- The Washington Times - Tuesday, April 12, 2005

A decadelong decline in teen birthrates helped stymie a double-digit growth rate in child poverty cases in 14 states and the District, a study says.

“National and state investments in teen pregnancy prevention pay huge dividends,” said Sarah Brown, director of the National Campaign to Prevent Teen Pregnancy, the agency that commissioned the study.

The decline in teen births between 1991 and 2002 means 1.1 million fewer births, the report concludes.

The campaign analyzed state data to see what would have happened if these births had not been avoided and estimated that overall child poverty would have grown by 8.3 percent and that more than 400,000 children would have been added to the poverty rolls.

Locally, the District would have seen a 21 percent increase in child poverty — the highest in the nation — without the decline in teen births, the campaign says. In addition, 14 states, including Maryland, would have seen increases of 10 percent or more in child poverty rates.

The campaign says that although everything must be done to support a child and its parents, “at the same time, the evidence is very clear that children born to teen mothers face a number of challenges in terms of health, education, repeating the cycle of teen pregnancy and more.”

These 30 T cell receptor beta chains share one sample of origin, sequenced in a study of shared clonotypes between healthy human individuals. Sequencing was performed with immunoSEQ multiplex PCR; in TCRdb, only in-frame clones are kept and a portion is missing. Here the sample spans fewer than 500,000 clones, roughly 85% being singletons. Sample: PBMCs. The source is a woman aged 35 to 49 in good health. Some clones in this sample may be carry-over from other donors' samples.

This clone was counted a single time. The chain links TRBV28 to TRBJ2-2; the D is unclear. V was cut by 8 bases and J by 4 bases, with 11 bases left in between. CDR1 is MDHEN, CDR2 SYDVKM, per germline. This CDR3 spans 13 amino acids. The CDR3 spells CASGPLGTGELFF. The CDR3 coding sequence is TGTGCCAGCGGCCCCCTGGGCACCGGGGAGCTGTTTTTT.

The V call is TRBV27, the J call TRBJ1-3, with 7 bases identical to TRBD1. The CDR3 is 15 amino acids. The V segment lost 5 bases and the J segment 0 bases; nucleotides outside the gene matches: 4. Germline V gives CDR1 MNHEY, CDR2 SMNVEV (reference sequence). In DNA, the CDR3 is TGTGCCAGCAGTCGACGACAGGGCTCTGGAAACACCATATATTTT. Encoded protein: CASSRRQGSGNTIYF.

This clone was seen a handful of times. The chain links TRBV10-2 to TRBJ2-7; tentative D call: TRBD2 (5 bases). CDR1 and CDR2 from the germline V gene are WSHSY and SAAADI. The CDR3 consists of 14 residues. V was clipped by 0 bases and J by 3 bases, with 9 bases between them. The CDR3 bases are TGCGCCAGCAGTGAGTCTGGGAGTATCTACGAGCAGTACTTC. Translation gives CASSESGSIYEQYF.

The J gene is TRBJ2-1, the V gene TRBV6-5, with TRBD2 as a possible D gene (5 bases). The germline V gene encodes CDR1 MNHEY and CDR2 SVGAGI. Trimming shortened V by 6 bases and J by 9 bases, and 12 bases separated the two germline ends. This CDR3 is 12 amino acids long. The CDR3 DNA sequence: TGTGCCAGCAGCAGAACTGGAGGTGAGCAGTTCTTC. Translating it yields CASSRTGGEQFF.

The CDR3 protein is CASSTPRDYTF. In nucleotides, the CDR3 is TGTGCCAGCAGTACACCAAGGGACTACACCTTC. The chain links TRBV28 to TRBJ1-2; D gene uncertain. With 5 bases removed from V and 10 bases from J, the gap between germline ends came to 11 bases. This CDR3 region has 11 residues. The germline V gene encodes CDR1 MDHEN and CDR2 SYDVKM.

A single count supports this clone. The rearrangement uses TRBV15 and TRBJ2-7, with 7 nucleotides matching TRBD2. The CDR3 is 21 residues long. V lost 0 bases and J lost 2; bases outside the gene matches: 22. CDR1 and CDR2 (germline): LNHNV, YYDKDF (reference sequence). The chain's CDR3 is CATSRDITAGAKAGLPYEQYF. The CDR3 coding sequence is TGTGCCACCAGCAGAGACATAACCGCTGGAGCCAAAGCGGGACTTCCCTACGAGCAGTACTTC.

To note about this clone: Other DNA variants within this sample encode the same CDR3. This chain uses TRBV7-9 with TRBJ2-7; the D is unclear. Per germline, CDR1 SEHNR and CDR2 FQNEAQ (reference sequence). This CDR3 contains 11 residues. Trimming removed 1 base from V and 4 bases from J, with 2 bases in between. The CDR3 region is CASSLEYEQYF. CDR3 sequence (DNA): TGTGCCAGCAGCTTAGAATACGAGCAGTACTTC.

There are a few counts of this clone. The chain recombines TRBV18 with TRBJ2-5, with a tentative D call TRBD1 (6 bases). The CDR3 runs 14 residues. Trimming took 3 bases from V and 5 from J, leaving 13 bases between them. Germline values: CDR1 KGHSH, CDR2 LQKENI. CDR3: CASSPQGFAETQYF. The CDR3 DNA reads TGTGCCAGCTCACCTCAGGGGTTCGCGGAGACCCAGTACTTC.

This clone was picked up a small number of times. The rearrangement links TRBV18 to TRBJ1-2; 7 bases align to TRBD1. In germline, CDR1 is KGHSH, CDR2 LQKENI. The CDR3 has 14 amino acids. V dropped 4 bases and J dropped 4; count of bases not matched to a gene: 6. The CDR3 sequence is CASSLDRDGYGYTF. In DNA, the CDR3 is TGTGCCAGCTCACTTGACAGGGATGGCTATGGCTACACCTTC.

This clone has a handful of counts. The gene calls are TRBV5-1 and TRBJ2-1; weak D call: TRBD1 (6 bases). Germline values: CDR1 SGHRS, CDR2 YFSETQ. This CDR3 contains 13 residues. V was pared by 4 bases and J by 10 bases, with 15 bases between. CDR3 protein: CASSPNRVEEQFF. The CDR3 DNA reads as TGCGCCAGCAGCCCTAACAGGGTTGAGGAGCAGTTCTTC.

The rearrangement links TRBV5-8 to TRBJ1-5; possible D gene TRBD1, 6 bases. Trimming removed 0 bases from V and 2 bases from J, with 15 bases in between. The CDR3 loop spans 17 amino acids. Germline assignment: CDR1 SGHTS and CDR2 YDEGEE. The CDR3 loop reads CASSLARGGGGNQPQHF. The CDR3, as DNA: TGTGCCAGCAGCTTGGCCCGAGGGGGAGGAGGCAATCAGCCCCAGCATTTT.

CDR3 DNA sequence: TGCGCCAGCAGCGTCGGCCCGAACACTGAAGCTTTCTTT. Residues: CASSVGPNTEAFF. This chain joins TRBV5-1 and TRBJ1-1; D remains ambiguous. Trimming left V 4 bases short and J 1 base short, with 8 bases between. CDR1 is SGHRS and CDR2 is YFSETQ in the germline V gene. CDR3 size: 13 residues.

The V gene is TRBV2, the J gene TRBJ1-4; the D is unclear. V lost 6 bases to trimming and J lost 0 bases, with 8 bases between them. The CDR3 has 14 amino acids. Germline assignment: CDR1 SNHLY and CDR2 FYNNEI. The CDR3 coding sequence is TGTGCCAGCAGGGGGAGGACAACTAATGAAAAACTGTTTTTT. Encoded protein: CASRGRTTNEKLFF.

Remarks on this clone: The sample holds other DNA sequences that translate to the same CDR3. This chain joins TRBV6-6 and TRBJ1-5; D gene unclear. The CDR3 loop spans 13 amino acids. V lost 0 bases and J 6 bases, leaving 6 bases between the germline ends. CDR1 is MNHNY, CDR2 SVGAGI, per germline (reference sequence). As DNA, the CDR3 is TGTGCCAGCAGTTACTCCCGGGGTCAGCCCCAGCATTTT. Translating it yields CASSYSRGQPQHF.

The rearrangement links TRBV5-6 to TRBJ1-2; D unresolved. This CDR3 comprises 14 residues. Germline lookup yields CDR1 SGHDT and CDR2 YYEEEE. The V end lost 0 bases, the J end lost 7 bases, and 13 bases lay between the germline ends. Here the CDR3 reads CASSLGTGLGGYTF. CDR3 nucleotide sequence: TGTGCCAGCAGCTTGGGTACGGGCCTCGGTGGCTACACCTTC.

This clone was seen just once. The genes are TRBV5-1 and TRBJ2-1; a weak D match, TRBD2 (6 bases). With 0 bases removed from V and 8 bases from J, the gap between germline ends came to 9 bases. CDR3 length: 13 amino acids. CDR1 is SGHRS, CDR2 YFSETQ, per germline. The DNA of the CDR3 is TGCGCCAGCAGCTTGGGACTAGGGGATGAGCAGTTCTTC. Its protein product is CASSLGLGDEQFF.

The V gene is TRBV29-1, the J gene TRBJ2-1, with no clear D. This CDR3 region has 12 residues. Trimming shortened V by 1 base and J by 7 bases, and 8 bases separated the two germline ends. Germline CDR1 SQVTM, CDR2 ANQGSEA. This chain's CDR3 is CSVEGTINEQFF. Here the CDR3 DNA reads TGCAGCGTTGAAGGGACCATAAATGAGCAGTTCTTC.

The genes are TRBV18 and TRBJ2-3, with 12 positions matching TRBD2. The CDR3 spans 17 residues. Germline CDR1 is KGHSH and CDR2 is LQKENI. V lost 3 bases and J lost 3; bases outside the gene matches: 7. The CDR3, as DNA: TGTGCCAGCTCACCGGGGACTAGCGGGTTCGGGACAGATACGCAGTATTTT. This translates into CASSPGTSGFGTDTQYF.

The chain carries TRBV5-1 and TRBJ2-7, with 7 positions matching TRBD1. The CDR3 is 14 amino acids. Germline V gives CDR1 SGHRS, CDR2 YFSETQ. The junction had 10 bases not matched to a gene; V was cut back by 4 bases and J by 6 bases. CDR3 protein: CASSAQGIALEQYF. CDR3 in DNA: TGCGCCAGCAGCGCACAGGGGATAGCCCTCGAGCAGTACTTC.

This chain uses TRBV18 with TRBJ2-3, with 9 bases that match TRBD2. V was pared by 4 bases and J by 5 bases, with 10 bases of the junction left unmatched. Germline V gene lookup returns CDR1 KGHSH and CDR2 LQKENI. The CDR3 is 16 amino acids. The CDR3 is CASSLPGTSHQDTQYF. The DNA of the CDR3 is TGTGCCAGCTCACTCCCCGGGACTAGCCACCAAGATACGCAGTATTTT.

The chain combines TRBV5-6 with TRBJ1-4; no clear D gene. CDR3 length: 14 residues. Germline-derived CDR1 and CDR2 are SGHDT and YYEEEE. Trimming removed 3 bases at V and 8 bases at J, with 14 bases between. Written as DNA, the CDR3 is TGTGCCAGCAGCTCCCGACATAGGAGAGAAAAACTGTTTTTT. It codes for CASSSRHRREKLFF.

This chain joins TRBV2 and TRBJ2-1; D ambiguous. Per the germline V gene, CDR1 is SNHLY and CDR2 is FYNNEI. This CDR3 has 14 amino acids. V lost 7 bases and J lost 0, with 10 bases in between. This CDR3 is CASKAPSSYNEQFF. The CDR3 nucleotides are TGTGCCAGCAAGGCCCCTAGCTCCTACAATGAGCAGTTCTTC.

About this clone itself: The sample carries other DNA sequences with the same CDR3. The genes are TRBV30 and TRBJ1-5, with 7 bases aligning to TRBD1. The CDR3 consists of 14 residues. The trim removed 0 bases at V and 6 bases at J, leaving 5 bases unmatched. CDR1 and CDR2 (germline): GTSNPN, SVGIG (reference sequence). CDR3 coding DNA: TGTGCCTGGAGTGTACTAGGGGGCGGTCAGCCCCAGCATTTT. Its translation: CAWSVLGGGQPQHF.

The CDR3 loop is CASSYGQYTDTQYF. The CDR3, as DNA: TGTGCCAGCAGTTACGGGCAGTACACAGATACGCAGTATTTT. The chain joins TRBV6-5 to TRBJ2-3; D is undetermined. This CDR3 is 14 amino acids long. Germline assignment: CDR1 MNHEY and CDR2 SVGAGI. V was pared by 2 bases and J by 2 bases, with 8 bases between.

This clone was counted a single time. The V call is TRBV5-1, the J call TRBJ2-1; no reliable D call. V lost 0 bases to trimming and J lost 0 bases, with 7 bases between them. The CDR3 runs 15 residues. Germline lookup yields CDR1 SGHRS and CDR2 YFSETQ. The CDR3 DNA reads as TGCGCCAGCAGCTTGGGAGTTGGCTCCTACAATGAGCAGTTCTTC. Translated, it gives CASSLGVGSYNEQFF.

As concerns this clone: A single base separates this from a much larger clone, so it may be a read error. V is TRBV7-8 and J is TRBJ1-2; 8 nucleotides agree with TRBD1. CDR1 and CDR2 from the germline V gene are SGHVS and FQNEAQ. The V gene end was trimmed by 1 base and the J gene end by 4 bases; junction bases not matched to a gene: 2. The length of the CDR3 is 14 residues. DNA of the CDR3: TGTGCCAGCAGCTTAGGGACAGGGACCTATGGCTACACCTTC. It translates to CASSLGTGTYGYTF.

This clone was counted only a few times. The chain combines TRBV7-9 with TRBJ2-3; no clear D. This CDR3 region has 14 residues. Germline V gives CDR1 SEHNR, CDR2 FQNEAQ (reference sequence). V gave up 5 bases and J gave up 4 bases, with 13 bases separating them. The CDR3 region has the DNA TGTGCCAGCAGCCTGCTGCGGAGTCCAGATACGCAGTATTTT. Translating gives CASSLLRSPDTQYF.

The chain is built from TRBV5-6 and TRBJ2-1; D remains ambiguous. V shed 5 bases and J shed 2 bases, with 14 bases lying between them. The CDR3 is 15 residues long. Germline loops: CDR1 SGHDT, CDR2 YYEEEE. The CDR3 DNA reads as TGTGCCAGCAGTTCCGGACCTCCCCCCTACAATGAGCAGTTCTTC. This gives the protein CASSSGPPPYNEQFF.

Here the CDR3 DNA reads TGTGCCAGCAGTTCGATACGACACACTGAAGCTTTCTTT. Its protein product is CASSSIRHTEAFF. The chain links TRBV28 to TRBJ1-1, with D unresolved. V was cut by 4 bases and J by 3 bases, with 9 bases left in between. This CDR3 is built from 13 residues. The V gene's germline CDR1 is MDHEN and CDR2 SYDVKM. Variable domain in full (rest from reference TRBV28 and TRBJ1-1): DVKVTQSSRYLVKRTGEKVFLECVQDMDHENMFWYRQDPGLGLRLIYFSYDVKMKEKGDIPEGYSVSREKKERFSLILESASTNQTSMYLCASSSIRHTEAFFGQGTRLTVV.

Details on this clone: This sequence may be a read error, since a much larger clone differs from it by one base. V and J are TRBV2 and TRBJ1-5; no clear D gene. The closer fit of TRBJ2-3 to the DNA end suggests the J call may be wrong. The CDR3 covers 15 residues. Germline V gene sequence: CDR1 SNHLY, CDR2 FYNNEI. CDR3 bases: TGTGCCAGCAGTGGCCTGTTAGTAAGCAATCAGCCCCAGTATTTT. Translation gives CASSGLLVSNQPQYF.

The goal, the report says, is to improve the well-being of children, families and communities by preventing teen pregnancy in the first place.

A separate study released by Child Trends says increases in abstinence and contraceptive use have helped lower teen birthrates from 62 births per 1,000 teenage girls in 1991 to 42 births per 1,000 girls in 2002.

As evidence of sexual abstinence, Child Trends researchers say in their latest “Facts at a Glance” report that more surveys find that two-thirds of teens don’t think it is right for unmarried 16-year-olds to have sex. Studies also show higher rates of teen contraceptive use.

Abortion — which also could lower teen birthrates — is not seen as a factor because the number of teen abortions has dropped from 40 percent of all teen pregnancies in the mid-1980s to 29 percent in 2000, the Trends report says.

Other highlights of the Child Trends report:

• The portion of teen births that are out of wedlock has risen steadily — from 69 percent in 1991 to 83 percent in 2003.

• The number of ?repeat? births has fallen steadily — from 25 percent in 1991 to 20 percent in 2003.

• The number of births to girls younger than 15 has fallen steadily — from 12,014 in 1991 to 6,665 in 2003.

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